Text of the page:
I've spent over 30 years working with SQL Server. I saw a post recently from Bob Ward who is celebrating 30 years at Microsoft, noting this is also the 30th anniversary of SQL Server on Windows. It's been an honor for me to get to know Bob, learn from him, and spend time socially at various events around the world. He's truly been a force in improving the SQL Server platform through the years.
While SQL Server has been on Windows for 30 years, I've got a bit more than 30 years working with the platform as I actually started managing a SQL Server instance on OS/2. With the addition of Linux, I've now run SQL Server on three different server OS hosts: OS/2, Windows, and Linux. That's somewhat amazing to me, especially as one of my April Fools jokes came true. This was one of the most-read articles on SQL Server Central for a long time, and perhaps it influenced enough people at Microsoft to build and release a Linux version.
Over three decades, the growth of the platform has been amazing. We've had the core engine lose tables in memory and then get them back with In-Memory objects. We have seen the heavyweight trace evolve into Extended Events and SQL Audit. The language has grown with many new ANSI features that help us write better code. We've deprecated a number of objects and added the ability to create our own with the CLR. We've added new data types, not all of which are named well, but we still have the ability to process more types of data natively. We've even added new services, with SSIS, SSRS, and SSAS packaged into the platform.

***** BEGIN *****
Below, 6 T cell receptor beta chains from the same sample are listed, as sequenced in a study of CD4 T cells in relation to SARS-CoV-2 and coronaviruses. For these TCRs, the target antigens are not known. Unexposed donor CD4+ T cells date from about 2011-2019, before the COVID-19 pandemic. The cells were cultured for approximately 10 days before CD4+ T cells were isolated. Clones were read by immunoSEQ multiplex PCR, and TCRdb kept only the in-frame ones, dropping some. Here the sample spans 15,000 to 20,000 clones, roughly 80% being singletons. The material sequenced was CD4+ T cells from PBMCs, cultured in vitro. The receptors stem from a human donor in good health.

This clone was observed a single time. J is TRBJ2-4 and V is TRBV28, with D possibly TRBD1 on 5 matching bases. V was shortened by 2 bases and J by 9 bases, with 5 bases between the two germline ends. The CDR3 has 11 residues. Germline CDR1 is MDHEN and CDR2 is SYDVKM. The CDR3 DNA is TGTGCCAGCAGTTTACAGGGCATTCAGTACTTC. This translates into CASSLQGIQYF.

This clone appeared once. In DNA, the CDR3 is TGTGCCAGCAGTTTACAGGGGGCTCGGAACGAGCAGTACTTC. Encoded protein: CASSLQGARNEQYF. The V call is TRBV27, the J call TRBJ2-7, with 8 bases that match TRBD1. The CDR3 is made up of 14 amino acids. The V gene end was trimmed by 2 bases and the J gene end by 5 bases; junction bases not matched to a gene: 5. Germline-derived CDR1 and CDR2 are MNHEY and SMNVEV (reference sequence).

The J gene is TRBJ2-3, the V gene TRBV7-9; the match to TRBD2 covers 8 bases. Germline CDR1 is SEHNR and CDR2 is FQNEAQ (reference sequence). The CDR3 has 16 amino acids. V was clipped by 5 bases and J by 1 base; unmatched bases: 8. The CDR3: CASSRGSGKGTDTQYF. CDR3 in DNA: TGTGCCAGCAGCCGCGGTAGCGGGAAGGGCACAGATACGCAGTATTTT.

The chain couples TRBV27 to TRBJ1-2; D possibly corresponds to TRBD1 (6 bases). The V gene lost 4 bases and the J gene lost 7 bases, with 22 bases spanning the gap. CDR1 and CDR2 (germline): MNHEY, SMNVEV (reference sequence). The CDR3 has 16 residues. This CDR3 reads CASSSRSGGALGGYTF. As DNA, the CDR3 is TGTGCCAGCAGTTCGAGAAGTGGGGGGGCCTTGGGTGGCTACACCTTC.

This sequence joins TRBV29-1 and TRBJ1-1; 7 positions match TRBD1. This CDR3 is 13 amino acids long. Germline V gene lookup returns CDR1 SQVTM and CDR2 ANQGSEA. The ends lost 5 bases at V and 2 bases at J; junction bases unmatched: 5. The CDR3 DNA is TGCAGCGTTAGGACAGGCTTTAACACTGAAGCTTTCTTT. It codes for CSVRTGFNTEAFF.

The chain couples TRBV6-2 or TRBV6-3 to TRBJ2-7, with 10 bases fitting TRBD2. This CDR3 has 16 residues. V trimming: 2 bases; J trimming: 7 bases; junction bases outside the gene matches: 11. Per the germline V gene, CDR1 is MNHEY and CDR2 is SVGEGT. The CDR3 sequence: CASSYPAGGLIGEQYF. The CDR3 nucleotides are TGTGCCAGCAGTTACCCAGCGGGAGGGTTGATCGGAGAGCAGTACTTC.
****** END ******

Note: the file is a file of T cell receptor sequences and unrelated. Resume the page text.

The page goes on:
Not a lot has been removed, but a few things are gone, like Notification Services. Replication doesn't seem to have changed a lot in 30 years, which is a bit disappointing to me, but there have been a lot of improvements in HADR capabilities. We even have other companies (Amazon and Google) selling their own version of SQL Server as a platform, where you don't have to manage the instance.
In many ways, I've found SQL Server to be easier to use, but also much harder to learn about because the breadth of what's in the product is so wide now. I can't imagine anyone actually knows the entire product at a very deep level. I've also found myself more disappointed with the experiments Microsoft makes when adding features and not continuing to invest and evolve them (or even fix all the bugs).
There certainly have been plenty of bugs, security issues, and maddening moments in working with SQL Server, but it's been a great 30 years of a career working on the Windows version. I likely won't do that for another 30 years, but I hope those of you making a living working with the platform enjoy it as much as I do.